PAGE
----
Deck Building: Tips for Pouring Footings in Winter

If you’re like me and live in a place where winter temperatures regularly dip below freezing, keeping the decking trade going through the off season can be challenging to say the least! To get a jump on the competition, here are a few tricks that will get your footings set before the first day of Spring!

Choose the right concrete mix
Quikcrete has a number of blends designed for specific applications. In the deck building industry, we use structural concrete blends such as:

  • Concrete Mix (No. 1101)
    Fast-Setting Concrete (No. 1004-50)
    FastSet™ Concrete Mix (No. 1004-51)
    FastSet™ DOT Mix (No. 1244-56, 1244-81-extended)
    Green Concrete Mix (No. 1101-63)
    QUIKRETE® 5000 High Early Strength Concrete Mix (No. 1007)
    Crack Resistant Concrete Mix (No. 1006-80)
    Fiber-Reinforced Deck Mix (No. 1251-80), Polymer Modified Fiber-Reinforced Deck Mix (No.1251-81)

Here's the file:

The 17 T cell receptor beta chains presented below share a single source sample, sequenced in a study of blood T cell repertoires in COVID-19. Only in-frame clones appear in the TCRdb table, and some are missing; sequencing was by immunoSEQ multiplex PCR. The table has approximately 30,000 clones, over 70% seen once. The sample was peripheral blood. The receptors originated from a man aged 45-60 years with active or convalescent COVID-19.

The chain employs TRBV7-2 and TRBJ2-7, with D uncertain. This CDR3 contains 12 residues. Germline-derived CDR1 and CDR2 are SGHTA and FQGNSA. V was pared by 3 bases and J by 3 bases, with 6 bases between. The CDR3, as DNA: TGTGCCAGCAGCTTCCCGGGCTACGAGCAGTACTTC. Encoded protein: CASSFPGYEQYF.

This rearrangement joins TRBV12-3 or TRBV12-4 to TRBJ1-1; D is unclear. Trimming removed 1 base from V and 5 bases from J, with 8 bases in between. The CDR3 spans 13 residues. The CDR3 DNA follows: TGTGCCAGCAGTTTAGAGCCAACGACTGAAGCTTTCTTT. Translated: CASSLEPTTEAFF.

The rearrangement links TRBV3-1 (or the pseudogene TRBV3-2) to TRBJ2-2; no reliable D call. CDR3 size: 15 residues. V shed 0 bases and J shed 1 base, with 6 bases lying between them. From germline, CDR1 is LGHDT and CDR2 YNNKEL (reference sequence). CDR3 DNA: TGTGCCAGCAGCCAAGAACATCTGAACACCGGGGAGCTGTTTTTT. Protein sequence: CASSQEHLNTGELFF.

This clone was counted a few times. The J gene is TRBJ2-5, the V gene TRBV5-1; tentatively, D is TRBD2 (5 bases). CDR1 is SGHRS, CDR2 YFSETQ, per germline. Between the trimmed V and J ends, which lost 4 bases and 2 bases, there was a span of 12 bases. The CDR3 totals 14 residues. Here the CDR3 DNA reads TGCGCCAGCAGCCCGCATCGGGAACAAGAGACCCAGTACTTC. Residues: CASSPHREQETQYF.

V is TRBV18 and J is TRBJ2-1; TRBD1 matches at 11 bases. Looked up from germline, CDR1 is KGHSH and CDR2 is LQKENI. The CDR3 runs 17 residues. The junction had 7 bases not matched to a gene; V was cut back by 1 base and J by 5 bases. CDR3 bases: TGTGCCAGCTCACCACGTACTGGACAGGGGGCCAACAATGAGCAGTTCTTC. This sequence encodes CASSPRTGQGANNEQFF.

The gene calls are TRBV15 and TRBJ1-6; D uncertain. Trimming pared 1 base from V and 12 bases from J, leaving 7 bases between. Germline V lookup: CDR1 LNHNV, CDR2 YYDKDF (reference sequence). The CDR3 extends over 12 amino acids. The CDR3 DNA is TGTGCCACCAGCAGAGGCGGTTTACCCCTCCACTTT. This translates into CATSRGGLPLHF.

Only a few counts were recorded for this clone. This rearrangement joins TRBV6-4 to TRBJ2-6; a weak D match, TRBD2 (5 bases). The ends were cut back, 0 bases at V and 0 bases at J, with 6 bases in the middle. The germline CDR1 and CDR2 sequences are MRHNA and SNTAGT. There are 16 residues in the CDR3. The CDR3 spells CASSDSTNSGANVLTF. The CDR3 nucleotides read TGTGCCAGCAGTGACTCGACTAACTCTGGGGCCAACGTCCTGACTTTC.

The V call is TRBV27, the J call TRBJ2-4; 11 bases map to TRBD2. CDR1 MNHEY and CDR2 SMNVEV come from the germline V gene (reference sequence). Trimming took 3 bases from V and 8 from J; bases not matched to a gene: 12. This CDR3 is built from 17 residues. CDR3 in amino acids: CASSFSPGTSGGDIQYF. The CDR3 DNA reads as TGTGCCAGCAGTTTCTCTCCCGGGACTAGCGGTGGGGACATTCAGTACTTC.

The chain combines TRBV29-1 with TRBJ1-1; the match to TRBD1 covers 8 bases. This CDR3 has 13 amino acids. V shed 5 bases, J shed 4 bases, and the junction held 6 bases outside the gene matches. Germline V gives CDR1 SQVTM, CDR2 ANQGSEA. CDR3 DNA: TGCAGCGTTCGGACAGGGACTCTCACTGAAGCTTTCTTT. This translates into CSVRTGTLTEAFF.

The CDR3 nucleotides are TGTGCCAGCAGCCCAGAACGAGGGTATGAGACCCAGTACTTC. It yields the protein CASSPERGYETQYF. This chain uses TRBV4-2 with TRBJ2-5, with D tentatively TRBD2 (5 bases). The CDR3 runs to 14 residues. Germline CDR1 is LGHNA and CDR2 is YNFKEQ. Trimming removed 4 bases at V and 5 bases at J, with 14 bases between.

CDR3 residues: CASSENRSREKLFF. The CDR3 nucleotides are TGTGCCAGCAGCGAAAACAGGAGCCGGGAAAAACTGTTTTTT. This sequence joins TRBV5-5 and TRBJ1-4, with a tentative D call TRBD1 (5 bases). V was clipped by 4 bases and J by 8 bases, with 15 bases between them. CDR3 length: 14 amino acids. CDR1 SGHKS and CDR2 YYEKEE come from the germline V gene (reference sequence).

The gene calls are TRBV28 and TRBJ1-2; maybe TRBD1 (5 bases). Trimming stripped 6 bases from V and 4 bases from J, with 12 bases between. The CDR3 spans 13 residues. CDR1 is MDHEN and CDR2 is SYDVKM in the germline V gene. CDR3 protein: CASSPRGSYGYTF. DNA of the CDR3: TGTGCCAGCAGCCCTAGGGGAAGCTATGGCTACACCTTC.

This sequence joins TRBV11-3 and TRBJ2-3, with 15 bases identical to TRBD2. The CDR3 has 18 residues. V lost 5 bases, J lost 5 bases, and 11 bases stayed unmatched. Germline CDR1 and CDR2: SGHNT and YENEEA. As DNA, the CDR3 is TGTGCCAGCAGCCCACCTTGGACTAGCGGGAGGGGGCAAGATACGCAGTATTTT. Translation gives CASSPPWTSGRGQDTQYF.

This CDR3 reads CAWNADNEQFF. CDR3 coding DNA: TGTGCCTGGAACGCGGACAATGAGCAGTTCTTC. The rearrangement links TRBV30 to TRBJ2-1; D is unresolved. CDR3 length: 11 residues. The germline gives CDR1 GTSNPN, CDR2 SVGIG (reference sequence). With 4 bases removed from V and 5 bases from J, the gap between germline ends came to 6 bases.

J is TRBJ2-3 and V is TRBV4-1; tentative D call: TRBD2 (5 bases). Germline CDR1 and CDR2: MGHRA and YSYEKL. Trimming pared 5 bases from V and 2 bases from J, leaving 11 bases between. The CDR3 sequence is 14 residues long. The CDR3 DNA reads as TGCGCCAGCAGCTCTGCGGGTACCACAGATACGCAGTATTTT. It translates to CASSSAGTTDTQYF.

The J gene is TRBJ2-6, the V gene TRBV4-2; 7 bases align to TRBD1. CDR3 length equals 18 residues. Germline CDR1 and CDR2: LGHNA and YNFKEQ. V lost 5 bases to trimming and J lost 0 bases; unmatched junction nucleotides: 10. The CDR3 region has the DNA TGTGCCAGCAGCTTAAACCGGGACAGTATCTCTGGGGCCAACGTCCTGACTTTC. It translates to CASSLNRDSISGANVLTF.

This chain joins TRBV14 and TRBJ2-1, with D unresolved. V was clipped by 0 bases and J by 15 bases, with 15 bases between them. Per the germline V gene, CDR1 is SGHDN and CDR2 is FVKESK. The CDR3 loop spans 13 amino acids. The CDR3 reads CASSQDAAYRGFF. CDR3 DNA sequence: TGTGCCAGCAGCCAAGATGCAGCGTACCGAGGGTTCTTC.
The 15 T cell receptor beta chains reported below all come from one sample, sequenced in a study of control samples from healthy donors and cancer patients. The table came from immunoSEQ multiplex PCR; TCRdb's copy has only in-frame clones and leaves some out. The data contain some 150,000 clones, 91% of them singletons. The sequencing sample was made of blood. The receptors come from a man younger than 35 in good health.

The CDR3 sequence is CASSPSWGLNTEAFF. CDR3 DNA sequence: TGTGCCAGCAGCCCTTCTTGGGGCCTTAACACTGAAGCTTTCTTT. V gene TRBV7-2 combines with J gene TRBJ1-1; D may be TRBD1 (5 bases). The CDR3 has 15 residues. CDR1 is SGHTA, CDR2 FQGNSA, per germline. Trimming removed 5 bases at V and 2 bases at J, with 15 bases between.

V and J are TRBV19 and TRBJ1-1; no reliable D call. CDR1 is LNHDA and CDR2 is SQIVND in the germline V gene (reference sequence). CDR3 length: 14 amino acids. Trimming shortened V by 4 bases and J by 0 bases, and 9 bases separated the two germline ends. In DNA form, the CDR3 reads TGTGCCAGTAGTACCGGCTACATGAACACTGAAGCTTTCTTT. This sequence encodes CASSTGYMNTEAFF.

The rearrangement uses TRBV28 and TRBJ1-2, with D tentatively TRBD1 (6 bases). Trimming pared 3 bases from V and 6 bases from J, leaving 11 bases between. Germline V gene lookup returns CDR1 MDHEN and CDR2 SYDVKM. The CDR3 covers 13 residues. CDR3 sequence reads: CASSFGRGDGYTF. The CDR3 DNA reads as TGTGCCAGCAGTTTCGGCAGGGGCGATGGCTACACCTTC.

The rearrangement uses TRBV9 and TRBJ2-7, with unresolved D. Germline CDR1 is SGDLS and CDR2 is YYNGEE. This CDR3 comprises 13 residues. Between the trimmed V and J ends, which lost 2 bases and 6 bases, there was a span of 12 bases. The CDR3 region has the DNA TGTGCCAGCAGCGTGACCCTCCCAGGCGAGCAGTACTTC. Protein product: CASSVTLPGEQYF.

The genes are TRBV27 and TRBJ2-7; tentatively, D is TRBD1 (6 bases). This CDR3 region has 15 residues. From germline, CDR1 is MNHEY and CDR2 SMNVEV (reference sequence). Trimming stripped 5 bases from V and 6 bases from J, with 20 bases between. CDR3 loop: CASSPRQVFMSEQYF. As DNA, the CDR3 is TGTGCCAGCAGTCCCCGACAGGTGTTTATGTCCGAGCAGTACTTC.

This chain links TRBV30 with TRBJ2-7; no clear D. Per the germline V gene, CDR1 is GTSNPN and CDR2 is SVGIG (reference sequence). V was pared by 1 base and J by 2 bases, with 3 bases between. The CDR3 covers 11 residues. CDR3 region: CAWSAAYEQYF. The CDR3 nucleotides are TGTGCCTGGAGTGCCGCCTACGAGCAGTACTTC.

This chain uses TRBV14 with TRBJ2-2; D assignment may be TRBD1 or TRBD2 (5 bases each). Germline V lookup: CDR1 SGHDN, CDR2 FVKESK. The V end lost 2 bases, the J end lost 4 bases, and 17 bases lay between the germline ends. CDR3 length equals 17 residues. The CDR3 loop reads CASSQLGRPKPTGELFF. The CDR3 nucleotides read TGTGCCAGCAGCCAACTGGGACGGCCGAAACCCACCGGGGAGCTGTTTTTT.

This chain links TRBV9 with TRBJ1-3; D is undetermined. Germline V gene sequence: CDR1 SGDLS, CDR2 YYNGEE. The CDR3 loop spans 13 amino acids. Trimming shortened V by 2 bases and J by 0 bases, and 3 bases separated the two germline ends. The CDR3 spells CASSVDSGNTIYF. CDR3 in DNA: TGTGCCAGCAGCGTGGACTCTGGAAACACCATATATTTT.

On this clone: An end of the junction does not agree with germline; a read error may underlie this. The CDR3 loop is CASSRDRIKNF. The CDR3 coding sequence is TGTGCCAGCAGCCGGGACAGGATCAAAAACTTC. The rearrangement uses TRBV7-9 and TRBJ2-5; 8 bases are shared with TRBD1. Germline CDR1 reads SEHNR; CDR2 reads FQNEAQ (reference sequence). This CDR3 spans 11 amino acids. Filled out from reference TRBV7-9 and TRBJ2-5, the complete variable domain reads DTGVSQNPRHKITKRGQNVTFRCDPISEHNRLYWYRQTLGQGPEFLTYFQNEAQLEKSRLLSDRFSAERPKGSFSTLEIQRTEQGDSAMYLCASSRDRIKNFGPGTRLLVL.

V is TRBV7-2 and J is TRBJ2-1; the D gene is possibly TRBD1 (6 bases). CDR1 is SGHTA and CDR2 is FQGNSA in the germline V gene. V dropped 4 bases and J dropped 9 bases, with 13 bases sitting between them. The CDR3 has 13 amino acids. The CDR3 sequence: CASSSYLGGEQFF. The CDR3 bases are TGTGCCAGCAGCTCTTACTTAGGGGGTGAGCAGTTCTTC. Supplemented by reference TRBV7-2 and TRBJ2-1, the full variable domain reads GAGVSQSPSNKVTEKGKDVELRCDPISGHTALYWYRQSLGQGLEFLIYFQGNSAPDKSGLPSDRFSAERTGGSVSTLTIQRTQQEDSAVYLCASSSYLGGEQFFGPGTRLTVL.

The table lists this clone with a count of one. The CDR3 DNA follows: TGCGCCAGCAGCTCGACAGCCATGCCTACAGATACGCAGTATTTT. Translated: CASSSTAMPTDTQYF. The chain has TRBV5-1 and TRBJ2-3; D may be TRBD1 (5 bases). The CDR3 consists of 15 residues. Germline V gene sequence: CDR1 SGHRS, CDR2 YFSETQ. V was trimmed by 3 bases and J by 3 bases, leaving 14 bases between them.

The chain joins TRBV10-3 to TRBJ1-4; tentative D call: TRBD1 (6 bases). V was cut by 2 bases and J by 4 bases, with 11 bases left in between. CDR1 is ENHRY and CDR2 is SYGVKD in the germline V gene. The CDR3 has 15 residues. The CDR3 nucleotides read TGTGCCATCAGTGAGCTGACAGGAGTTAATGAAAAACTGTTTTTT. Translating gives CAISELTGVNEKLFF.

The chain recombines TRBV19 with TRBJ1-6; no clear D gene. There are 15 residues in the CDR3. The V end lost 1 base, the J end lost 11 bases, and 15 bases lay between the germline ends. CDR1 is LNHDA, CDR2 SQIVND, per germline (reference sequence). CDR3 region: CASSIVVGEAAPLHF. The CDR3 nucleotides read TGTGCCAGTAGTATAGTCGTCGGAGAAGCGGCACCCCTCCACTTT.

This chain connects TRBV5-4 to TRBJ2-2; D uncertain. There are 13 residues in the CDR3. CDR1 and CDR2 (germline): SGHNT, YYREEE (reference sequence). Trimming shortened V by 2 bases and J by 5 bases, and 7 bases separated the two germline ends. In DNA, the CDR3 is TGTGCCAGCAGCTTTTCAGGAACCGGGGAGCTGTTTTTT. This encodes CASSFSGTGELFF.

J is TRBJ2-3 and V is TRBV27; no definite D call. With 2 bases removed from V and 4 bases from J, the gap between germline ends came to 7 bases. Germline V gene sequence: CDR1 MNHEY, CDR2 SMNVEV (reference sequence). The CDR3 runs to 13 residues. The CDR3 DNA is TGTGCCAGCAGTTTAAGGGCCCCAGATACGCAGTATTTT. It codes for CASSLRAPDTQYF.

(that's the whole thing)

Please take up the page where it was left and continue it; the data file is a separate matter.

But which of these set up in cold temperatures?
Concrete Selection Guide

 

Our options here are basically FastSet and 5000 if you’re looking for something that is appropriate for footings and sets in cold weather. The standard mix “concrete mix” is used for most applications in decking, and you’ll see from the data above that it sets to 4,000 PSI at 28 days, while 5000 mix sets to 5000 PSI. That’s a 20% improvement. Next, you’ll see that it reaches 1500 PSI 3x faster than standard mix. This is a huge advantage when you’re working in cold weather which can shorten cure times. In effect, you’ll have very little difference in how your footings set in winter if you simply change blends.

Add Heat and Insulation

Try concrete blankets, straw, or other heating solutions. The genius innovator Dr. Decks up in Washington uses upside down 5 gallon buckets with drop lights suspended in them to add heat to the top of the footings while they cure! There are also ICF forms that provide some insulating value, but I haven’t tried them.

 

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